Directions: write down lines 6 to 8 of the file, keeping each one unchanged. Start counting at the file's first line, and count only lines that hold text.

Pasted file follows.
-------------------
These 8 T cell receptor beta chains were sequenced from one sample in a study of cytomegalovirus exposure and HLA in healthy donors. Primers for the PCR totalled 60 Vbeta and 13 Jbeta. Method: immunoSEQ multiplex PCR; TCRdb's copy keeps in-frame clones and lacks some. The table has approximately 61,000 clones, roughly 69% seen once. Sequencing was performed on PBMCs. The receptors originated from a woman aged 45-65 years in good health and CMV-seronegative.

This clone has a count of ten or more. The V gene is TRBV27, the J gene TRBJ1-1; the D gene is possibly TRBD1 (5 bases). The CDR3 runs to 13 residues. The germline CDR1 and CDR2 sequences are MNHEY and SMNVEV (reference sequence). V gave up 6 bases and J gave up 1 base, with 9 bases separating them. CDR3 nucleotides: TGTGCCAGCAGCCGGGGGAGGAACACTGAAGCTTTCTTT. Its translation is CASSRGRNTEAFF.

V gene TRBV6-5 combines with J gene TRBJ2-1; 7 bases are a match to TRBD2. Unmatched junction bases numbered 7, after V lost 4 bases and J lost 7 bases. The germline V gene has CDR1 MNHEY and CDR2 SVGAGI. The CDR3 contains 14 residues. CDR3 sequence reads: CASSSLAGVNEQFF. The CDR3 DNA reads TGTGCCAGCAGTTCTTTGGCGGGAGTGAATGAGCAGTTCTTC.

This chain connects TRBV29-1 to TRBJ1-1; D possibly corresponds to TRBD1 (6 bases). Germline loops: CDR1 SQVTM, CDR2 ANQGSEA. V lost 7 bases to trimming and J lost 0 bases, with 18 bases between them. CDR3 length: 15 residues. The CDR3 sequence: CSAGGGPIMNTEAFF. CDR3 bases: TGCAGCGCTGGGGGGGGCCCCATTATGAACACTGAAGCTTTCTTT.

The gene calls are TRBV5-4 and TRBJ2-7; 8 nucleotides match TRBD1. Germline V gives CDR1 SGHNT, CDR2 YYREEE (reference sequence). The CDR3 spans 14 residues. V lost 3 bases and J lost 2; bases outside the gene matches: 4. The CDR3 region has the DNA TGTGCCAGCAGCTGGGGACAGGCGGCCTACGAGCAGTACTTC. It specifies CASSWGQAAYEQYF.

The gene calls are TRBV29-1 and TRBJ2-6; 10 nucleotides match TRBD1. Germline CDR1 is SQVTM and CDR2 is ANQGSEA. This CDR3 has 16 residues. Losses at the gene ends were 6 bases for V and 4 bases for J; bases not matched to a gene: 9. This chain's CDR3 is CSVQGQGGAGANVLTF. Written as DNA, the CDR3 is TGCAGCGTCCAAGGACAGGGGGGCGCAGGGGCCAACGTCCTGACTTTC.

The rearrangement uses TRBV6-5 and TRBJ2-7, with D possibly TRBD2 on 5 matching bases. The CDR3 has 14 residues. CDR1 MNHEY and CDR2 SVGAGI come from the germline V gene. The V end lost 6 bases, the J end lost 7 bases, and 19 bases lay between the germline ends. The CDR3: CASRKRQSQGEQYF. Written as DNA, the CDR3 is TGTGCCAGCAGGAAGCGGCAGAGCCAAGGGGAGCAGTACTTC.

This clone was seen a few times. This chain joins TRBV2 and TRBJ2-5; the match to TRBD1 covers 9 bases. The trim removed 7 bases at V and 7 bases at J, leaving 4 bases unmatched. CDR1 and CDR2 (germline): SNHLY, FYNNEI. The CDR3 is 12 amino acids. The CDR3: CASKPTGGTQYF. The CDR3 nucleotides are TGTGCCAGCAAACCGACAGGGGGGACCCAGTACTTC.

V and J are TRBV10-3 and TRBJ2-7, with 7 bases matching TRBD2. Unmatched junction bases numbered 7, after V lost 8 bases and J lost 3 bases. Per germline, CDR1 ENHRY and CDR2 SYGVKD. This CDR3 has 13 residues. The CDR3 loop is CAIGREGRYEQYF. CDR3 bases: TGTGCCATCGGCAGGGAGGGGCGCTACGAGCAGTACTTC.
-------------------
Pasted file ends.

The gene calls are TRBV29-1 and TRBJ2-6; 10 nucleotides match TRBD1. Germline CDR1 is SQVTM and CDR2 is ANQGSEA. This CDR3 has 16 residues. Losses at the gene ends were 6 bases for V and 4 bases for J; bases not matched to a gene: 9. This chain's CDR3 is CSVQGQGGAGANVLTF. Written as DNA, the CDR3 is TGCAGCGTCCAAGGACAGGGGGGCGCAGGGGCCAACGTCCTGACTTTC.

The rearrangement uses TRBV6-5 and TRBJ2-7, with D possibly TRBD2 on 5 matching bases. The CDR3 has 14 residues. CDR1 MNHEY and CDR2 SVGAGI come from the germline V gene. The V end lost 6 bases, the J end lost 7 bases, and 19 bases lay between the germline ends. The CDR3: CASRKRQSQGEQYF. Written as DNA, the CDR3 is TGTGCCAGCAGGAAGCGGCAGAGCCAAGGGGAGCAGTACTTC.

This clone was seen a few times. This chain joins TRBV2 and TRBJ2-5; the match to TRBD1 covers 9 bases. The trim removed 7 bases at V and 7 bases at J, leaving 4 bases unmatched. CDR1 and CDR2 (germline): SNHLY, FYNNEI. The CDR3 is 12 amino acids. The CDR3: CASKPTGGTQYF. The CDR3 nucleotides are TGTGCCAGCAAACCGACAGGGGGGACCCAGTACTTC.